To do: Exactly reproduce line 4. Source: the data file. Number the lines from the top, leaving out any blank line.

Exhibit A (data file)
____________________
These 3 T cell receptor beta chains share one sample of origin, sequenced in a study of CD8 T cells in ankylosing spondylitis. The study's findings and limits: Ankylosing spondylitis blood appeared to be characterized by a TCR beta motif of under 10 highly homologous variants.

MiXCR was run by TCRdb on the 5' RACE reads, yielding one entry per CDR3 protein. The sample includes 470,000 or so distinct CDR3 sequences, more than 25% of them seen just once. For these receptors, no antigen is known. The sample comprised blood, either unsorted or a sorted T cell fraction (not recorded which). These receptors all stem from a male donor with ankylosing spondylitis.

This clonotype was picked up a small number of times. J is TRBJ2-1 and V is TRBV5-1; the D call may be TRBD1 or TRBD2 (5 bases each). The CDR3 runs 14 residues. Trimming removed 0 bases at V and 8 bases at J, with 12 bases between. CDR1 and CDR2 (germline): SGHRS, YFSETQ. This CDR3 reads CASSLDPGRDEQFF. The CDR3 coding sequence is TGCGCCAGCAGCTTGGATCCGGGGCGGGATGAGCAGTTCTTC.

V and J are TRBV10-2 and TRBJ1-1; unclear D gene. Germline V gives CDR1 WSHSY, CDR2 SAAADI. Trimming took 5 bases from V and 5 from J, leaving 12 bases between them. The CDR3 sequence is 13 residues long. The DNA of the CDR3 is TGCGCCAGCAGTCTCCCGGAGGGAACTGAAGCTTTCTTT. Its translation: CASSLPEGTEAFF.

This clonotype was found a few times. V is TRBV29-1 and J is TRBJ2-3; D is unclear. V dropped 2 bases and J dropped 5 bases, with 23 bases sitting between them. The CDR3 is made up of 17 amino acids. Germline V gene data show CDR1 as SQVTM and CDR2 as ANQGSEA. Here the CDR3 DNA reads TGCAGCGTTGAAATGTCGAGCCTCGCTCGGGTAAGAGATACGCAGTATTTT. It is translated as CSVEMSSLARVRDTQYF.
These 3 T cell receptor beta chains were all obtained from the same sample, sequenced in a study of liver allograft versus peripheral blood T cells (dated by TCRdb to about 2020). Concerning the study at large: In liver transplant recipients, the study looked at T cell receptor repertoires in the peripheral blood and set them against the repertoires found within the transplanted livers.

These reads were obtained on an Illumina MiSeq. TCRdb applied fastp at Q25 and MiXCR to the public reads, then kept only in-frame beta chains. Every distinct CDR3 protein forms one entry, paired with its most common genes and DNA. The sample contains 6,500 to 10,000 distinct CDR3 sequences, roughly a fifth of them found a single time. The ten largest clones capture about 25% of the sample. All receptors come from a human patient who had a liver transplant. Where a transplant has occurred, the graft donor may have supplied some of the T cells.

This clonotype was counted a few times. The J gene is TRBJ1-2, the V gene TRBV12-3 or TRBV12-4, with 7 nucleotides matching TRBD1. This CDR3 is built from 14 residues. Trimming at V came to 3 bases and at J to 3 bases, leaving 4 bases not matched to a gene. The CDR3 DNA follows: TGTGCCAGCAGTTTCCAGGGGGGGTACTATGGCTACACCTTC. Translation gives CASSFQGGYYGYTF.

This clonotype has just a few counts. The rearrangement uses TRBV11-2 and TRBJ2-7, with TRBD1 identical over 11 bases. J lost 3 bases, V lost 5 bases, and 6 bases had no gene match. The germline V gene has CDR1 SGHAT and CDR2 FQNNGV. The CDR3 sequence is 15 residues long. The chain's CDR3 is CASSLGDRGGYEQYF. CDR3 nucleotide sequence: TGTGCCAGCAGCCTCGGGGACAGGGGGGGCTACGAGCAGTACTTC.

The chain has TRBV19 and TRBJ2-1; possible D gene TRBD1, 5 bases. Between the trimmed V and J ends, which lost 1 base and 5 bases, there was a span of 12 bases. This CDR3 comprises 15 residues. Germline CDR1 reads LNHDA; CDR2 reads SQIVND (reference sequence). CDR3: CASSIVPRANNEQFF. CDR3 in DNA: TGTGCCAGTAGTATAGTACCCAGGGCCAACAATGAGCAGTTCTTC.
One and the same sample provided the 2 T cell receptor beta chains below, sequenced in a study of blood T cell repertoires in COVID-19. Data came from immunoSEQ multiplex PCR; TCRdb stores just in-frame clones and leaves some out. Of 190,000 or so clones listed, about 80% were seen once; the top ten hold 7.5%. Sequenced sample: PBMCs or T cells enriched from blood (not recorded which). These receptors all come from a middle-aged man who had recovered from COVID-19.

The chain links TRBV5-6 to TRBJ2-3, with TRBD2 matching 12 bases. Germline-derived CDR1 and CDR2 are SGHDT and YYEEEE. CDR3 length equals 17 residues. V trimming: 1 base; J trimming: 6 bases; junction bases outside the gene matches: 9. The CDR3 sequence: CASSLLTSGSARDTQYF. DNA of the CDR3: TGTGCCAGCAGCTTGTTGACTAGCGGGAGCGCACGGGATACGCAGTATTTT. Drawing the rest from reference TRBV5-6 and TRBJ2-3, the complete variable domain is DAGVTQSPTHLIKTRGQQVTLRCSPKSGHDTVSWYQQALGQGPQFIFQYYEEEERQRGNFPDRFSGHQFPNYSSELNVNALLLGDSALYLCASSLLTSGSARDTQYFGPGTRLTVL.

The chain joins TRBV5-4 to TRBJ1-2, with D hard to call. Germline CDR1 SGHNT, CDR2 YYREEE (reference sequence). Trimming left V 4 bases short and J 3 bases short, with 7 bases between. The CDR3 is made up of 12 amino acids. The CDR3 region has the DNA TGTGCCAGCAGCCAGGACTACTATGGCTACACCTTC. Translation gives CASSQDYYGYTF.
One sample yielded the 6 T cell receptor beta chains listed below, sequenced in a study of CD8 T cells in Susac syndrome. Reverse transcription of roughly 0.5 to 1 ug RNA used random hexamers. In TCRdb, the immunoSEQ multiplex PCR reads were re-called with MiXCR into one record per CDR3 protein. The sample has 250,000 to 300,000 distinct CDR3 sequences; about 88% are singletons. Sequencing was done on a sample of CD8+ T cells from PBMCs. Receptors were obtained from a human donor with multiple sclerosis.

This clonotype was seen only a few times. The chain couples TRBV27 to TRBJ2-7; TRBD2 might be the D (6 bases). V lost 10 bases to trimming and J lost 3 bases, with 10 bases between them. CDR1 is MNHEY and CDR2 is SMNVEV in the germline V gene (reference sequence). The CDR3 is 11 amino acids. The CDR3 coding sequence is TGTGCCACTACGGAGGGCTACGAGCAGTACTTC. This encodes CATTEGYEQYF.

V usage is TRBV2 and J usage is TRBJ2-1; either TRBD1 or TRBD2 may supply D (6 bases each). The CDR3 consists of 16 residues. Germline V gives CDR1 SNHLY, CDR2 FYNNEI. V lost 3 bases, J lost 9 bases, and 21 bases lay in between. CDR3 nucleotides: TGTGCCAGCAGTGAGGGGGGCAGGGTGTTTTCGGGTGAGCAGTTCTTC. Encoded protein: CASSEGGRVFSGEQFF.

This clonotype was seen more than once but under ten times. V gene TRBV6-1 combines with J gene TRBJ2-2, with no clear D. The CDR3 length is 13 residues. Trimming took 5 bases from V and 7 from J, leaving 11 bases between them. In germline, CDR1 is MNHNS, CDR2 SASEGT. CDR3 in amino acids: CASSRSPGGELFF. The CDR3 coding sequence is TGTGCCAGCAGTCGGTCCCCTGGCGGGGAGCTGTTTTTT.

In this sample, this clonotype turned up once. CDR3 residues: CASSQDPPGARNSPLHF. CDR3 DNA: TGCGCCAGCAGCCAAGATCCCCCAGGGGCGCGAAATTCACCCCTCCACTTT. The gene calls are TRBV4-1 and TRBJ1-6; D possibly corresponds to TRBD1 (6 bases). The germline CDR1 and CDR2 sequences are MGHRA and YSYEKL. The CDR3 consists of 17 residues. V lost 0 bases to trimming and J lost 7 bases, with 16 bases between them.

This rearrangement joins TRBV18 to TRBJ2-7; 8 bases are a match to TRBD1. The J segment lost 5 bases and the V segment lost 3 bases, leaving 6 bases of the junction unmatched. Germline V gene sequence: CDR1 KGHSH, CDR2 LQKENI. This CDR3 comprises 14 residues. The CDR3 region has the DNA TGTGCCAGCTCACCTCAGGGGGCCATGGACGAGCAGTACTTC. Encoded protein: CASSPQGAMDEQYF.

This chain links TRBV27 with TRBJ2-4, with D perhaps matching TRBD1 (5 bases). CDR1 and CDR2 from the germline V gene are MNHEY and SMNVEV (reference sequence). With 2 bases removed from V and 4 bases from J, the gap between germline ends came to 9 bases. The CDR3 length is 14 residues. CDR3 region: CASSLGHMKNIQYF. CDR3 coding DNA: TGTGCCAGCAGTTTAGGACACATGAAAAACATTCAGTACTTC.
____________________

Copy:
V and J are TRBV10-2 and TRBJ1-1; unclear D gene. Germline V gives CDR1 WSHSY, CDR2 SAAADI. Trimming took 5 bases from V and 5 from J, leaving 12 bases between them. The CDR3 sequence is 13 residues long. The DNA of the CDR3 is TGCGCCAGCAGTCTCCCGGAGGGAACTGAAGCTTTCTTT. Its translation: CASSLPEGTEAFF.